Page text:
Water Treatment Fundamentals

Water Treatment Fundamentals – Part 17

Water Treatment Fundamentals – Part 17



Speaker 1:                           00:00

Continuously until somebody comes and fixes it, right? Piece of gravel gets stuck in the water softener, piston goes to operate, gets jammed, can’t go anywhere. Well, that drains open so it’s gonna be flowing water.

Speaker 2:                           00:12

So you need to come and take a look. Well

Speaker 1:                           00:15

cycled and nobody’s come and take a look at it. There’s another thing we can do. So I’m going to put this optical back

Speaker 2:                           00:20

that happened.

Speaker 1:                           00:21

The first thing you can do, so I’m going to cycle this. I’m to score this away. I’m doing a full cycle right now and all I did was I hit the recycle button.

Speaker 3:                           00:38


Speaker 1:                           00:38

I initiated now. And then I just didn’t step it through this. Is

Speaker 3:                           00:45


Speaker 1:                           00:45

just the time that it took to do, that’s going to be a big selling point in comparison to a lot of valves that taking minutes and minutes and minutes, a cycle that on its own is gonna be a huge benefit. Um, a couple of things. I can put it into vacation mode. Okay. Now, vacation mode, that’s a, it is a suitcase with a little palm tree down here, but I put it into vacation mode. Dov Won’t move, valve will not move. I can’t even cycle it right now. Won’t move until it comes out of vacation mode. It’s going to come out of vacation mode two different ways. Either a homeowner comes home, hits the vacation mode button again, takes it out or because nobody’s going to remember to do that. If the homeowner uses 150 gallons of water or the business or whatever, as soon as they use 150 gallons of water, it comes on so and when it comes out of vacation mode, it sets itself up to regenerate that night, a month later, a year later, two days later, whatever it is.

Speaker 1:                           01:40

When it comes out of vacation mode, it regenerates automatically that night, so that’s one way of preventing it from cycling, right? Because anytime the bowel gets stuck, it’s because it’s when homer just walked out the door going on vacation, two weeks going to be away from home, guaranteed. That’s when it. That’s when that piece of gravel is going to get locked in. That’s when everything’s going to get jammed up. That’s just the way it happens. I’m just like, anytime, some thing in the plumbing gives way and pipes or something, it’s always just after they did the whole new wood floor and everything and that’s that. That’s how it happens. That’s just the way it works. So that’s one way you can stop that. The catastrophic thing from him or there is also in the settings and I’m going a little bit, I’m getting a little bit crazy here. Um,

Speaker 1:                           02:31

I can also, there’s relays, so there’s a, there’s programmable relies on the board that I can initiate a switch closure. I can use those relays to initiate a solenoid valve to shut down to. So what if you did your continuous flow error and you said, okay, if it flows like point three gallons per minute for eight hours, I want to bring up an alarm. Something’s happening. I can also program this relay to do a closure when it sees an alarm condition and then have that hooked up to a valve on the water to shut the water down to something you can do now. That’s when I talk about stuff like that. I do classes for these controllers and I talked about stuff like that. I’ve been out in the field for 13 years or whatever it is. I have yet to see a system out in the field that’s been hooked up to any of these programmable realize dealers talk about it.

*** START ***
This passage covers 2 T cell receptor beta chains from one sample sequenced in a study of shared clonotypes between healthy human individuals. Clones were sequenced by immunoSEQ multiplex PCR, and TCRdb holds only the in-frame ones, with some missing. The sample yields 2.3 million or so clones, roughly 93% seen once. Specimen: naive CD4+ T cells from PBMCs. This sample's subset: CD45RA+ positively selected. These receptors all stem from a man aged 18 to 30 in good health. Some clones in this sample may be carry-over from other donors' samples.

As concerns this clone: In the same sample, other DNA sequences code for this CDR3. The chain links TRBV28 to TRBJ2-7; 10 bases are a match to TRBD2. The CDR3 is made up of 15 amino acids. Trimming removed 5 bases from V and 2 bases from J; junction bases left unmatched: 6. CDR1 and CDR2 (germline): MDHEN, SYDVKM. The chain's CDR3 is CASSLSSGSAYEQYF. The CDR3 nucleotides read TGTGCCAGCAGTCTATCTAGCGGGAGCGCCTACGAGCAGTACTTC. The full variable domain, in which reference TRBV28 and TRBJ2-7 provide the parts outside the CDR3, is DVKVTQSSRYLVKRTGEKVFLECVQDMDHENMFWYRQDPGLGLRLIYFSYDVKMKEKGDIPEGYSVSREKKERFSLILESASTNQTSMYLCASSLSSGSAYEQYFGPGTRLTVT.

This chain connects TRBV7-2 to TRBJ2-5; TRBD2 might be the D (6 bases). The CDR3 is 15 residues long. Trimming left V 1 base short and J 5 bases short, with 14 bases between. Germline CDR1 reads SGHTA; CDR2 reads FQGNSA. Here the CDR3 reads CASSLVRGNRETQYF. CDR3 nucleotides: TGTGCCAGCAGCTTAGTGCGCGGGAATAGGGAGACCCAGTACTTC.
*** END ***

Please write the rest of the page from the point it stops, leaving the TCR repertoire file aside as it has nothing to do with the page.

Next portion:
Speaker 1:                           03:26

They talk about, oh, that’s cool. That sounds like I, I could really use. And then the ox relay is. It’s a switch. All the relay is, is it’s a solenoid switch that flips a switch. Oh, is normally open, which is the off position. There is no connection to it or there’s normally closed. So it switches that armature. Right. What does that mean? Okay, so if I bring in power on one arm, I’ve got, this is 110 volts and then I’ve got an out here that goes to something and then out here that goes to something. Well, this down here is isn’t going to be turned on until it flips, so that’s what it’s doing. I can either hold power on something and break it or I can turn something on when I turn it on. Right. Does that. I think what if I wanted to make this system regenerate?

Speaker 1:                           04:10

What if I wanted to do a closure to sell this system? You need to regenerate now. Yeah, you could do that because you have that closure. You could provide a loop and just close that and use this board. There’s a programmable. There’s also a program that will input output block where when it sees a switch closure, it will either initiate or regeneration or lock it out so you could tell if I’ve had this system sitting here just kind of on its own Doo Doo Doo doo minding its own business. I could have another system send a signal over to tell it when the backwash, whenever I want it to. It doesn’t have to be. These are dry contacts, so you bring in the power that you want to turn a solenoid on with. They work off of, I believe it’s like a five dc bold, someone on board, but if you want to turn on the external solenoid, you just bring in the power that whatever it is, 24 volt, 12 volt, whatever it is, bring it in and then run the line up to what you want to turn on or off. So you have.


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